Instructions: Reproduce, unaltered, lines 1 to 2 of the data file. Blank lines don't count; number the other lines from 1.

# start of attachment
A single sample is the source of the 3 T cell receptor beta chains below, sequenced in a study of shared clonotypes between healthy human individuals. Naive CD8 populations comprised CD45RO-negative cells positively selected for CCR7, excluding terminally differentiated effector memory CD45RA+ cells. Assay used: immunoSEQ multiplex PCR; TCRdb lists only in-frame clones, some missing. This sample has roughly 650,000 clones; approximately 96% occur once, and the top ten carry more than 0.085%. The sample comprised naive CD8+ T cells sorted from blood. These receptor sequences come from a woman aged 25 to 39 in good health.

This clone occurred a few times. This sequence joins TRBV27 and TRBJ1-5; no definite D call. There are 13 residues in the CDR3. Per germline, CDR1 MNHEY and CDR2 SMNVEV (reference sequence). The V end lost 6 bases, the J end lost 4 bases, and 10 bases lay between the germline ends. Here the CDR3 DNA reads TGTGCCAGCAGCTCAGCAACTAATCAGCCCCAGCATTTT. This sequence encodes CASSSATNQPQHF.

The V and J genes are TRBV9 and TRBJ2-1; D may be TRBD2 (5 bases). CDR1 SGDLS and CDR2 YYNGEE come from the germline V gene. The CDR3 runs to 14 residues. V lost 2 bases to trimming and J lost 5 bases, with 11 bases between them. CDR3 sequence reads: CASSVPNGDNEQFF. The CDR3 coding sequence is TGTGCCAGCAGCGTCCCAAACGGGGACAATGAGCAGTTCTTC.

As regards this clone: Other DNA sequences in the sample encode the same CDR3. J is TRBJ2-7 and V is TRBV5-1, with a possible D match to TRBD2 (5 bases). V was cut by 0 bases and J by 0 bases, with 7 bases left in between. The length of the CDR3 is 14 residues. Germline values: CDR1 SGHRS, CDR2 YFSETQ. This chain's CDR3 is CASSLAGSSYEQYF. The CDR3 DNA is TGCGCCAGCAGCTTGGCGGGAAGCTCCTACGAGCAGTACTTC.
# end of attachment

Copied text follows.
A single sample is the source of the 3 T cell receptor beta chains below, sequenced in a study of shared clonotypes between healthy human individuals. Naive CD8 populations comprised CD45RO-negative cells positively selected for CCR7, excluding terminally differentiated effector memory CD45RA+ cells. Assay used: immunoSEQ multiplex PCR; TCRdb lists only in-frame clones, some missing. This sample has roughly 650,000 clones; approximately 96% occur once, and the top ten carry more than 0.085%. The sample comprised naive CD8+ T cells sorted from blood. These receptor sequences come from a woman aged 25 to 39 in good health.

This clone occurred a few times. This sequence joins TRBV27 and TRBJ1-5; no definite D call. There are 13 residues in the CDR3. Per germline, CDR1 MNHEY and CDR2 SMNVEV (reference sequence). The V end lost 6 bases, the J end lost 4 bases, and 10 bases lay between the germline ends. Here the CDR3 DNA reads TGTGCCAGCAGCTCAGCAACTAATCAGCCCCAGCATTTT. This sequence encodes CASSSATNQPQHF.